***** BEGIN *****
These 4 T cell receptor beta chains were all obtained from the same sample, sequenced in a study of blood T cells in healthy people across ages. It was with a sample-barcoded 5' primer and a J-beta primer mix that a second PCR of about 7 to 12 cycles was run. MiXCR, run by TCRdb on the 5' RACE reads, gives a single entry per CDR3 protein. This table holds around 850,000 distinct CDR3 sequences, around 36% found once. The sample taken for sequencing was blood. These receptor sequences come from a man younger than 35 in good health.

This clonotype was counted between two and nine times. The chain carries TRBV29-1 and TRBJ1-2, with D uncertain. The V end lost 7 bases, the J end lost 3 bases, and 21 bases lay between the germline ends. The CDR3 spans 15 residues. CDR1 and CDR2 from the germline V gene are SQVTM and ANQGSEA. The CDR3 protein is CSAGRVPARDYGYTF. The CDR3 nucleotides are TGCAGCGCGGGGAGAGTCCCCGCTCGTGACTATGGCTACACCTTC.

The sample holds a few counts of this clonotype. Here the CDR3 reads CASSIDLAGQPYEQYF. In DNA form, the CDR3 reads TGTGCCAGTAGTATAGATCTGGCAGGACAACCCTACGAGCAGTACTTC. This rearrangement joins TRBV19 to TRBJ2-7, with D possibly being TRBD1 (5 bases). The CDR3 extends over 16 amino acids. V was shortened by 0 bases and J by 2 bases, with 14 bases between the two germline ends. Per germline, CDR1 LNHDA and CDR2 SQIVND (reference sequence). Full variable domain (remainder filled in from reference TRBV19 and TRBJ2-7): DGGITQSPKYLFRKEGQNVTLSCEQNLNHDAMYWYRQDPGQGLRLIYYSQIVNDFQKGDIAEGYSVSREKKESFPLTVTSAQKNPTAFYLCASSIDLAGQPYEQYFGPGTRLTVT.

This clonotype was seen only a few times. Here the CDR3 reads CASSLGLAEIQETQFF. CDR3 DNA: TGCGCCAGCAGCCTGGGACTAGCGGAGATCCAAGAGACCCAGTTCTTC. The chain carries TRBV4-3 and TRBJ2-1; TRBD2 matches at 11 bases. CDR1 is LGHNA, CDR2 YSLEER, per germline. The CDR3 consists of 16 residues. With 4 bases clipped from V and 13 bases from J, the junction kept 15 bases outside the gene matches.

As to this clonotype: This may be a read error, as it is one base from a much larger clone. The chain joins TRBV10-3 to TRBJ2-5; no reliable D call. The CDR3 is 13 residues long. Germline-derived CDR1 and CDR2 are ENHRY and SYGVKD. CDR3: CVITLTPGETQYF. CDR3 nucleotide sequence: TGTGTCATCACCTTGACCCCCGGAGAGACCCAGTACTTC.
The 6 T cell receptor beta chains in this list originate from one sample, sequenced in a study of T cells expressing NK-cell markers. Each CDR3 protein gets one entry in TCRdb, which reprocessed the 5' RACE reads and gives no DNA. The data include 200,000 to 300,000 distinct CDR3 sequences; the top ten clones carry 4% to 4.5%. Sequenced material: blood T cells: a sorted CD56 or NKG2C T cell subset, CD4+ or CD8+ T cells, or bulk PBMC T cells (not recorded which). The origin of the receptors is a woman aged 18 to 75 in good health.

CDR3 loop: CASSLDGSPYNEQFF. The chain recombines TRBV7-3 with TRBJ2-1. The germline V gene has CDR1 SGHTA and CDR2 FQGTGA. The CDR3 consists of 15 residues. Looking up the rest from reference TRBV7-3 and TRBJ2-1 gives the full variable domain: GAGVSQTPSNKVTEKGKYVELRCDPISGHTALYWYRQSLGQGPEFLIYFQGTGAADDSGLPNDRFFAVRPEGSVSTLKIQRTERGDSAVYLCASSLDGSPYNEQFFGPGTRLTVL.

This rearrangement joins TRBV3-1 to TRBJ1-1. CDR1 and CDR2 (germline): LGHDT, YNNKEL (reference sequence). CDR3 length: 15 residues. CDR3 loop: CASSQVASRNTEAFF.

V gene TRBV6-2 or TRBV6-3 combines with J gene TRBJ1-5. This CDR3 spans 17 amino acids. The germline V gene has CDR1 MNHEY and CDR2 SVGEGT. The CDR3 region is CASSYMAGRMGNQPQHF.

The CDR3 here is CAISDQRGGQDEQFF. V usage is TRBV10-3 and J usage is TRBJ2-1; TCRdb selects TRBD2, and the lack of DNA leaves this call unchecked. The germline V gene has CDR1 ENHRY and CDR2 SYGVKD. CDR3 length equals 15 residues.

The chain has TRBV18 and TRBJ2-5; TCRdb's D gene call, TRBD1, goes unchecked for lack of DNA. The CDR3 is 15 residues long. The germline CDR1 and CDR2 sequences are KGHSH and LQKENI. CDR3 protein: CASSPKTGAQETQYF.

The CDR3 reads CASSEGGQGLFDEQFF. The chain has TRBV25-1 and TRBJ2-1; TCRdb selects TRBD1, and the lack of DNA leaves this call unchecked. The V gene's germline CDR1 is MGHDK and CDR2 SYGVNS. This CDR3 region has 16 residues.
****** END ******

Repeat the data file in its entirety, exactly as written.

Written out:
These 4 T cell receptor beta chains were all obtained from the same sample, sequenced in a study of blood T cells in healthy people across ages. It was with a sample-barcoded 5' primer and a J-beta primer mix that a second PCR of about 7 to 12 cycles was run. MiXCR, run by TCRdb on the 5' RACE reads, gives a single entry per CDR3 protein. This table holds around 850,000 distinct CDR3 sequences, around 36% found once. The sample taken for sequencing was blood. These receptor sequences come from a man younger than 35 in good health.

This clonotype was counted between two and nine times. The chain carries TRBV29-1 and TRBJ1-2, with D uncertain. The V end lost 7 bases, the J end lost 3 bases, and 21 bases lay between the germline ends. The CDR3 spans 15 residues. CDR1 and CDR2 from the germline V gene are SQVTM and ANQGSEA. The CDR3 protein is CSAGRVPARDYGYTF. The CDR3 nucleotides are TGCAGCGCGGGGAGAGTCCCCGCTCGTGACTATGGCTACACCTTC.

The sample holds a few counts of this clonotype. Here the CDR3 reads CASSIDLAGQPYEQYF. In DNA form, the CDR3 reads TGTGCCAGTAGTATAGATCTGGCAGGACAACCCTACGAGCAGTACTTC. This rearrangement joins TRBV19 to TRBJ2-7, with D possibly being TRBD1 (5 bases). The CDR3 extends over 16 amino acids. V was shortened by 0 bases and J by 2 bases, with 14 bases between the two germline ends. Per germline, CDR1 LNHDA and CDR2 SQIVND (reference sequence). Full variable domain (remainder filled in from reference TRBV19 and TRBJ2-7): DGGITQSPKYLFRKEGQNVTLSCEQNLNHDAMYWYRQDPGQGLRLIYYSQIVNDFQKGDIAEGYSVSREKKESFPLTVTSAQKNPTAFYLCASSIDLAGQPYEQYFGPGTRLTVT.

This clonotype was seen only a few times. Here the CDR3 reads CASSLGLAEIQETQFF. CDR3 DNA: TGCGCCAGCAGCCTGGGACTAGCGGAGATCCAAGAGACCCAGTTCTTC. The chain carries TRBV4-3 and TRBJ2-1; TRBD2 matches at 11 bases. CDR1 is LGHNA, CDR2 YSLEER, per germline. The CDR3 consists of 16 residues. With 4 bases clipped from V and 13 bases from J, the junction kept 15 bases outside the gene matches.

As to this clonotype: This may be a read error, as it is one base from a much larger clone. The chain joins TRBV10-3 to TRBJ2-5; no reliable D call. The CDR3 is 13 residues long. Germline-derived CDR1 and CDR2 are ENHRY and SYGVKD. CDR3: CVITLTPGETQYF. CDR3 nucleotide sequence: TGTGTCATCACCTTGACCCCCGGAGAGACCCAGTACTTC.
The 6 T cell receptor beta chains in this list originate from one sample, sequenced in a study of T cells expressing NK-cell markers. Each CDR3 protein gets one entry in TCRdb, which reprocessed the 5' RACE reads and gives no DNA. The data include 200,000 to 300,000 distinct CDR3 sequences; the top ten clones carry 4% to 4.5%. Sequenced material: blood T cells: a sorted CD56 or NKG2C T cell subset, CD4+ or CD8+ T cells, or bulk PBMC T cells (not recorded which). The origin of the receptors is a woman aged 18 to 75 in good health.

CDR3 loop: CASSLDGSPYNEQFF. The chain recombines TRBV7-3 with TRBJ2-1. The germline V gene has CDR1 SGHTA and CDR2 FQGTGA. The CDR3 consists of 15 residues. Looking up the rest from reference TRBV7-3 and TRBJ2-1 gives the full variable domain: GAGVSQTPSNKVTEKGKYVELRCDPISGHTALYWYRQSLGQGPEFLIYFQGTGAADDSGLPNDRFFAVRPEGSVSTLKIQRTERGDSAVYLCASSLDGSPYNEQFFGPGTRLTVL.

This rearrangement joins TRBV3-1 to TRBJ1-1. CDR1 and CDR2 (germline): LGHDT, YNNKEL (reference sequence). CDR3 length: 15 residues. CDR3 loop: CASSQVASRNTEAFF.

V gene TRBV6-2 or TRBV6-3 combines with J gene TRBJ1-5. This CDR3 spans 17 amino acids. The germline V gene has CDR1 MNHEY and CDR2 SVGEGT. The CDR3 region is CASSYMAGRMGNQPQHF.

The CDR3 here is CAISDQRGGQDEQFF. V usage is TRBV10-3 and J usage is TRBJ2-1; TCRdb selects TRBD2, and the lack of DNA leaves this call unchecked. The germline V gene has CDR1 ENHRY and CDR2 SYGVKD. CDR3 length equals 15 residues.

The chain has TRBV18 and TRBJ2-5; TCRdb's D gene call, TRBD1, goes unchecked for lack of DNA. The CDR3 is 15 residues long. The germline CDR1 and CDR2 sequences are KGHSH and LQKENI. CDR3 protein: CASSPKTGAQETQYF.

The CDR3 reads CASSEGGQGLFDEQFF. The chain has TRBV25-1 and TRBJ2-1; TCRdb selects TRBD1, and the lack of DNA leaves this call unchecked. The V gene's germline CDR1 is MGHDK and CDR2 SYGVNS. This CDR3 region has 16 residues.